COVID Distrupted 2020
Written by Sean Cooney
If you caught our January internal newsletter I discussed how we adapted when severe COVID restrictions hit New South Wales. We knew there was going to be a continued need for good health care but we had to concern ourselves with the best way to deliver it. There was also a need to educate patients on how looking after their health was one thing that was in their control in a world that was seemingly changing by the day, sometimes by the hour (depending on the next press conference).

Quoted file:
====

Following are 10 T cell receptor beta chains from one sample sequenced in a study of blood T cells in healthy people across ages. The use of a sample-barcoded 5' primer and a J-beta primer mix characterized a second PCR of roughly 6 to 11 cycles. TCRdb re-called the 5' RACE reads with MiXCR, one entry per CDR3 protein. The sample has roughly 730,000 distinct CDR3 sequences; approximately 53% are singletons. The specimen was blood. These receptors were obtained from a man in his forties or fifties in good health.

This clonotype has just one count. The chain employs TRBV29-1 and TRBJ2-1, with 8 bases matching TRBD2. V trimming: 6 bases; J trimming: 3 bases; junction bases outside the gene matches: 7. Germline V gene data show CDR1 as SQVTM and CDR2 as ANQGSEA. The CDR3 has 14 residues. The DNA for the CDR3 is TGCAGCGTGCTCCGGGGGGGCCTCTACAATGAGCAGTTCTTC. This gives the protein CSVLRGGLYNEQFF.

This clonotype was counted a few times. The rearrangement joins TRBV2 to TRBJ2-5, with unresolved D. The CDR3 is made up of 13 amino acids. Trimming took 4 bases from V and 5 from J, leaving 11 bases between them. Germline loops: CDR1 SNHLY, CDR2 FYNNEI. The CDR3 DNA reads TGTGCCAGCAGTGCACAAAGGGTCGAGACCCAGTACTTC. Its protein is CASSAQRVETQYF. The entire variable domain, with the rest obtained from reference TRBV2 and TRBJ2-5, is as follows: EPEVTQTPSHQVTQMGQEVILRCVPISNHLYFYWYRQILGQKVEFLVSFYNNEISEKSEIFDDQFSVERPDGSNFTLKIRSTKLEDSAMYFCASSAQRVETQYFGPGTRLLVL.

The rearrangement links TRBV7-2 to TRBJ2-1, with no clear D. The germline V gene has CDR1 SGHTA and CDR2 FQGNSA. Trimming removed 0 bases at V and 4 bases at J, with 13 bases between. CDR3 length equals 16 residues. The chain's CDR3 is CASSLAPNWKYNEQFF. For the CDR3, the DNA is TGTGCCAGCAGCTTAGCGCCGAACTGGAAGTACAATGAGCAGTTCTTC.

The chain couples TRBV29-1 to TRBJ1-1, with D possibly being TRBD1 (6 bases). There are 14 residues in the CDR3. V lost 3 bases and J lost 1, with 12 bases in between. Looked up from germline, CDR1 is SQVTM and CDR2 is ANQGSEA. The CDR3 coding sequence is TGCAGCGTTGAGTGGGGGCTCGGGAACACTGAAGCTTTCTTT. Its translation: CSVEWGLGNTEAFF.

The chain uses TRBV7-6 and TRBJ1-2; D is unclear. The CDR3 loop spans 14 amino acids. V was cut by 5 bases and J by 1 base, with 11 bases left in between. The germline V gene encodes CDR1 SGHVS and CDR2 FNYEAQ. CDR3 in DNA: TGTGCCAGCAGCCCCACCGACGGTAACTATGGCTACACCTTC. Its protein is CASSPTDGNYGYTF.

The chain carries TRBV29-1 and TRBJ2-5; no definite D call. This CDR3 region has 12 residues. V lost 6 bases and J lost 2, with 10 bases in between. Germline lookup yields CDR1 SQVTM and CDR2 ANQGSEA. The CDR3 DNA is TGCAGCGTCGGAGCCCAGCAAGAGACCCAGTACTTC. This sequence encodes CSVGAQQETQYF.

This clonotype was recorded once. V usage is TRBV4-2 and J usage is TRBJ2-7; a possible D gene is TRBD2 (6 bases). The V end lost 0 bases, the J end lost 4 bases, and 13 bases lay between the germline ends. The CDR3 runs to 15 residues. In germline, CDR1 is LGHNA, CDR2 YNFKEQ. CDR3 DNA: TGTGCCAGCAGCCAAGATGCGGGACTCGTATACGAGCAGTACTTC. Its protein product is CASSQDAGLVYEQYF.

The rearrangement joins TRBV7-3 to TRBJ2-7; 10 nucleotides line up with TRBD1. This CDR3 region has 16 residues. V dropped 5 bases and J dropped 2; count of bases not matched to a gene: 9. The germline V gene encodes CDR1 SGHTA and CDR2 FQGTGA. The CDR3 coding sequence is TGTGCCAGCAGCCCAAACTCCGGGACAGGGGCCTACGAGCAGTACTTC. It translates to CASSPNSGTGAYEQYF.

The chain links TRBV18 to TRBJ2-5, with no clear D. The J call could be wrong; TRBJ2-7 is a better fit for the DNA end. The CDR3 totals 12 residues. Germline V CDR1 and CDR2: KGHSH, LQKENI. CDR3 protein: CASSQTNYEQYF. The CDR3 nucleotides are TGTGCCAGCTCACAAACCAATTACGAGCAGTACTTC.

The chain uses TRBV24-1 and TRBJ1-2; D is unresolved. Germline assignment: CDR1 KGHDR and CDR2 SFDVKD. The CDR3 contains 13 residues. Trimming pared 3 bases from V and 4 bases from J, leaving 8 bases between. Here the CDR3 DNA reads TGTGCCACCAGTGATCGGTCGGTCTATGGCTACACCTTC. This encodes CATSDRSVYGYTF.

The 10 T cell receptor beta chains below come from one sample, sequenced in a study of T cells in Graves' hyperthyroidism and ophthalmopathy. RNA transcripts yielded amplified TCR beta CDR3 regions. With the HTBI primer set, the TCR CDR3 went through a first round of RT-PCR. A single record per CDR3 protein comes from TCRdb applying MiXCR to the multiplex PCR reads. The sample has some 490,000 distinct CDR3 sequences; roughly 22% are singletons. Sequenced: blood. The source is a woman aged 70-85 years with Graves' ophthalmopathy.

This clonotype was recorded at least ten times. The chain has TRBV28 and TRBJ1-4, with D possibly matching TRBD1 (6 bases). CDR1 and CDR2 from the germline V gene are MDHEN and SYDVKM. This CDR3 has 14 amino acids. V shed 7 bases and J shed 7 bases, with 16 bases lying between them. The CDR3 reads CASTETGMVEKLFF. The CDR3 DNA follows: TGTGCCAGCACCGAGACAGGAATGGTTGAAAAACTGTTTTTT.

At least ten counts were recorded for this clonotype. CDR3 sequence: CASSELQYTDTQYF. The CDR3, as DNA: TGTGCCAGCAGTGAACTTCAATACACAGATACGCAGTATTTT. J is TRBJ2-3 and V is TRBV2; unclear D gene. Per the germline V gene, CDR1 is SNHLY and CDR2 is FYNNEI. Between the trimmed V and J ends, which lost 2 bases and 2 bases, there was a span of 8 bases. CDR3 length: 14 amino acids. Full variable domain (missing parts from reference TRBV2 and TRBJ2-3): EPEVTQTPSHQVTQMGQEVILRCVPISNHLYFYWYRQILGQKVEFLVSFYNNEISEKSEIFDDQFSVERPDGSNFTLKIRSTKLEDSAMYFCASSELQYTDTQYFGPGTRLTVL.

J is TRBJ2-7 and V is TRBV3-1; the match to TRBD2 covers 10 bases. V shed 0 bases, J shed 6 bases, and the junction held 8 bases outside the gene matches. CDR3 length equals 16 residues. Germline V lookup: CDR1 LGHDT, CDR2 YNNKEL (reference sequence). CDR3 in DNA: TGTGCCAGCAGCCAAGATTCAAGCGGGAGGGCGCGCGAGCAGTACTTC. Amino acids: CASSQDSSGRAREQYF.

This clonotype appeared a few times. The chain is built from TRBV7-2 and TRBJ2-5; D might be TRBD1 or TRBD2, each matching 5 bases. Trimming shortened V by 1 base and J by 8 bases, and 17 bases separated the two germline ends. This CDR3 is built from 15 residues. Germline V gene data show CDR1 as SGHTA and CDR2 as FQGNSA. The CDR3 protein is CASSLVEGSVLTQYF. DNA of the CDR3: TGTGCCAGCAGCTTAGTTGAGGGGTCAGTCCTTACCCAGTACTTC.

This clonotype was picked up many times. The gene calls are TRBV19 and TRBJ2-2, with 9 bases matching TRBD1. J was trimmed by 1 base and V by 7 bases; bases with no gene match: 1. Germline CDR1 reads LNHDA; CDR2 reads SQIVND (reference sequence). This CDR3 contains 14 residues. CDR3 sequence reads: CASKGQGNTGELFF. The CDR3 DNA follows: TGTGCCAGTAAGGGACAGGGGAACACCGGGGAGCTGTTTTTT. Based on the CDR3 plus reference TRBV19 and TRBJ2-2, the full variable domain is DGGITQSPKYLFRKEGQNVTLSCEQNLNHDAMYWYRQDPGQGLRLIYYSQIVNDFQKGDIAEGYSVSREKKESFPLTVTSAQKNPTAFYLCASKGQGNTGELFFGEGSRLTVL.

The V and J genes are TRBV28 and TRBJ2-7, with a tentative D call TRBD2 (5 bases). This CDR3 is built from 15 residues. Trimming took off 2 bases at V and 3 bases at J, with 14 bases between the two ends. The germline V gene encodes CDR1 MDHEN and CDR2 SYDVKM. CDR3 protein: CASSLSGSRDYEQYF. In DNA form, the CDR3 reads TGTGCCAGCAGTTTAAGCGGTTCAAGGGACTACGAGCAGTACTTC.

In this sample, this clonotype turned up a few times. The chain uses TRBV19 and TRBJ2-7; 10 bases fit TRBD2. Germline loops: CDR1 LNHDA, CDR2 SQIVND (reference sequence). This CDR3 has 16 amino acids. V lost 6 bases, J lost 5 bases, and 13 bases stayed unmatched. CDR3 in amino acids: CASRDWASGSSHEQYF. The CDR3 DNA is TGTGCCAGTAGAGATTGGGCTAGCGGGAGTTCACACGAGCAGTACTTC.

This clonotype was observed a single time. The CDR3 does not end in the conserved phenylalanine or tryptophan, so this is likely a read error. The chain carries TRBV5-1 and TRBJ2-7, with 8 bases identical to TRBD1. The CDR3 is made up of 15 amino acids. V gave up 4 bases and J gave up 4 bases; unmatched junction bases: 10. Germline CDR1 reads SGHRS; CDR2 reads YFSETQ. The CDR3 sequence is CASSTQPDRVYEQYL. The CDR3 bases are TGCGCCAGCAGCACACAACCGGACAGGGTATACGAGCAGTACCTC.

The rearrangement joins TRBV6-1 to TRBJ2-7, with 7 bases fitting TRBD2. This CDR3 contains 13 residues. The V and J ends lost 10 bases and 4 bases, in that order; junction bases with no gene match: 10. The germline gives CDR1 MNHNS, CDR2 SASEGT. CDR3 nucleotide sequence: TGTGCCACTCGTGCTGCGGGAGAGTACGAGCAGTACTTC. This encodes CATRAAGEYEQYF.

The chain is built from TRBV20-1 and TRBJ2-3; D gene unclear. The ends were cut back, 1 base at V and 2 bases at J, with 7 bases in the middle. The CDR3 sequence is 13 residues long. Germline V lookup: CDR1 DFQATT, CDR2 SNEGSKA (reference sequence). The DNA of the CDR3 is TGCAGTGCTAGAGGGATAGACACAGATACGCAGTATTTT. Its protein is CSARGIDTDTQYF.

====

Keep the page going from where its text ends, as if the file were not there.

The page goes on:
We connected with the mantra of Reconnecting to Purpose both for our patients and for our clinical and exercise teams
. Why did patients value their health and the time spent working on caring for their health? If they could connect with what their long-term goals were then it made more sense to keep working in that space and enjoy all the mental clarity that comes from being in a good state of health. Most who connected with this found that they had more time considering that commutes and the access to “bad health choice options” were removed. For our Healthfix team, reconnecting to why they became a health professional allowed us to focus on the actionable solutions that were in place to deliver effective health care – outdoor sessions, telehealth, better communication, more teamwork and integrating.